When performing exams, a recurring conversation that we have with borrowers (and sometimes lenders) is the idea that accruals for potential offsets such as co-op advertising and volume rebates should not be reserved for because the subsequent credits are captured in dilution. This is not the case.
The example below illustrates why the accrual should always be reserved for.
For the purposes of this illustration, lets assume the following:
- The advance rate is based strictly on dilution, with no cushion
- AR at the beginning of the year was $0, January, 2008 was the first month of operations
- The company has Sales of $1000/month
- 5% of sales are returned the following month
- All customers are eligible for a 5% of sales co-op advertising allowance which is accrued monthly and issued quarterly
- The Co-op advertising accrual account is never less than $50M and never more than $150M
- The collections are $900M/month with $50M being credited for returns and $50M deducted by the customer for the co-Op advertising. The $50 Co-op advertising deduction is cleaned up with the issuance of the quarterly credit.
- The collections occur the month following the sale.
Based on the above the statistics for 12 months ending 12/31/2008 would look like this:
As you can see in the above A/R Statistics spread sheet, dilution in the above scenario is 8.33%, this would call for a 91.67% advance rate given the above assumptions.
A/R is $1,100. This includes $50M of future returns, that will not be paid, as well as $150M for co-op advertising credits that have not yet been issued and will not be paid for by the customer.
The borrowing base below shows availability with and without the co-op advertising accrual reserve.
|Accounts Receivable per the aging.||$ 1,100||$ 1,100|
|Eligible Accounts Receivable||$1,100||$950|
|Available Accounts Receivable||$1,008||$871|
Without the reserve availability is $1,008M, with the reserve the availability is $871M. Given what we know, or have assumed, the most we can expect to collect for this A/R in the event of a liquidation is $1,100 less $150M for the earned co-op advertising, less $50M for future returns, which equals $900M.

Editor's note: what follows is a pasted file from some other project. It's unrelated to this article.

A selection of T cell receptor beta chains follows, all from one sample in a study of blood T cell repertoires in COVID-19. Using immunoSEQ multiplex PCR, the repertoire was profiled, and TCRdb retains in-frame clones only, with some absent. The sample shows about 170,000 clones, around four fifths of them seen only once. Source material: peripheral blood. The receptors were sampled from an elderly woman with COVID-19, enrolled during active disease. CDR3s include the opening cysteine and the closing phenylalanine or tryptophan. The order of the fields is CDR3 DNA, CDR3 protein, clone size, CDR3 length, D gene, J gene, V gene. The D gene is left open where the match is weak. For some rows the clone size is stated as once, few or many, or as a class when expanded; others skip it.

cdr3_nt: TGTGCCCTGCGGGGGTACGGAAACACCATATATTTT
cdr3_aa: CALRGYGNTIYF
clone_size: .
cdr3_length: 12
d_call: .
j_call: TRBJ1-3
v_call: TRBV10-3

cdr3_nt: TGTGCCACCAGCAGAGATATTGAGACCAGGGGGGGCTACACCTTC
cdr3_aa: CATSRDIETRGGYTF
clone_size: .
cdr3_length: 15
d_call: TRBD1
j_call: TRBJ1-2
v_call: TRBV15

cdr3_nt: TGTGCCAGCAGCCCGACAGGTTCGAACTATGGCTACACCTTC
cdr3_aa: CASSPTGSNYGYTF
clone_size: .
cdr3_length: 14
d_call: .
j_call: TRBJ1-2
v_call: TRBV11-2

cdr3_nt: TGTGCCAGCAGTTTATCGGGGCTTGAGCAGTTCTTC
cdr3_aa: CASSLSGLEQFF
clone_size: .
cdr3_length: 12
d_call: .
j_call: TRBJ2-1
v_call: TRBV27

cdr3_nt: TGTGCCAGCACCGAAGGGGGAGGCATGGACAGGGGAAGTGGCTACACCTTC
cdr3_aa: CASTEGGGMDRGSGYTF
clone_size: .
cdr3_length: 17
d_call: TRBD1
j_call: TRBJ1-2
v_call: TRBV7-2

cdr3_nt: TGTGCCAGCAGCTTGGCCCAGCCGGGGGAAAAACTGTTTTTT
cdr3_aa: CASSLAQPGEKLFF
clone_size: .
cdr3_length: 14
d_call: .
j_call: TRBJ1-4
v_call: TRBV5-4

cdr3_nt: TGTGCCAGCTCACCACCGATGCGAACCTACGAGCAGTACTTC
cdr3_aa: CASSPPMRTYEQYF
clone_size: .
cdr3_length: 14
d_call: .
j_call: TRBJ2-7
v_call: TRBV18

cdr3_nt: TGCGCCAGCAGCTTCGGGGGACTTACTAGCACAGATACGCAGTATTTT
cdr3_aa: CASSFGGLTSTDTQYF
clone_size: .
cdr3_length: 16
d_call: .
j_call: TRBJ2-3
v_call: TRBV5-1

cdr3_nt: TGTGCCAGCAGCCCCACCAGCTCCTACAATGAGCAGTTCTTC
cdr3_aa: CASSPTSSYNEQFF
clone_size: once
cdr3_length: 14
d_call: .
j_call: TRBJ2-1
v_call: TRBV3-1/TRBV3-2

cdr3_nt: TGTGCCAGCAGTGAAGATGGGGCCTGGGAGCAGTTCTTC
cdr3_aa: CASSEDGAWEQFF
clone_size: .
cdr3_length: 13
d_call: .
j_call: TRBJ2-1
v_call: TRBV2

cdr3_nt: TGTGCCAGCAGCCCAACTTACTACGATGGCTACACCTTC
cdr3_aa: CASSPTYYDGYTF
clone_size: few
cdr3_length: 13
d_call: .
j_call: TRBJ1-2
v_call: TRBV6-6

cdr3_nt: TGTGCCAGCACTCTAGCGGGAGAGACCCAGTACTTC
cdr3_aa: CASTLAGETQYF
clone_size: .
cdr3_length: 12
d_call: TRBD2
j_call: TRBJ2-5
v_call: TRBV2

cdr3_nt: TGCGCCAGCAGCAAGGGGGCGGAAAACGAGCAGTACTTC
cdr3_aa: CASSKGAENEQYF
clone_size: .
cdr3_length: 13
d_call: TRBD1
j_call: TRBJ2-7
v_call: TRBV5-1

If this theoretical company were to liquidate, the lender is better secured with a borrowing base that reflects availability only $29M under the true $900M realizable value from the collateral, rather than a borrowing base that shows availability $108M more than the true realizable value. Hence, the need to reserve for the co-op advertising as well as capturing it in the dilution.
Another way to look at it is; the borrowing base is a snap shot picture of the collateral at a given time. It is meant to represent what the net realizable value is. We start with the total collateral pool, eliminate what is considered questionable and then apply an advance rate to the remainder to determine how much a lender would be willing to lend a company. The advance rate is determined based on the ongoing activity and performance of the collateral, its calculation is based on the collectability of eligible sales over time. Given the above, accruals should be reserved for as there is a good chance that the corresponding receivables will not be collected at the point in time of the borrowing base and also included in dilution as the collection of eligible sales is affected by them.
However, if the client/prospect is able to segregate the accrual credits from regular credits, then the accrual credits should be considered non-dilutive (as the accrual balance is already reserved for the credit should have no impact to availability). In the above scenario the realizable value of the AR collateral and the borrowing base would be basically equal if the items were treated this way ($1,100M less $50 of future returns = $1050M; $1,100 x 95.42% [accruals non dilutive so dilution is 4.58%] = $1.049.62M).
That’s all for now….
The comic below has nothing to do with the above, other than it talks about sales, but its funny!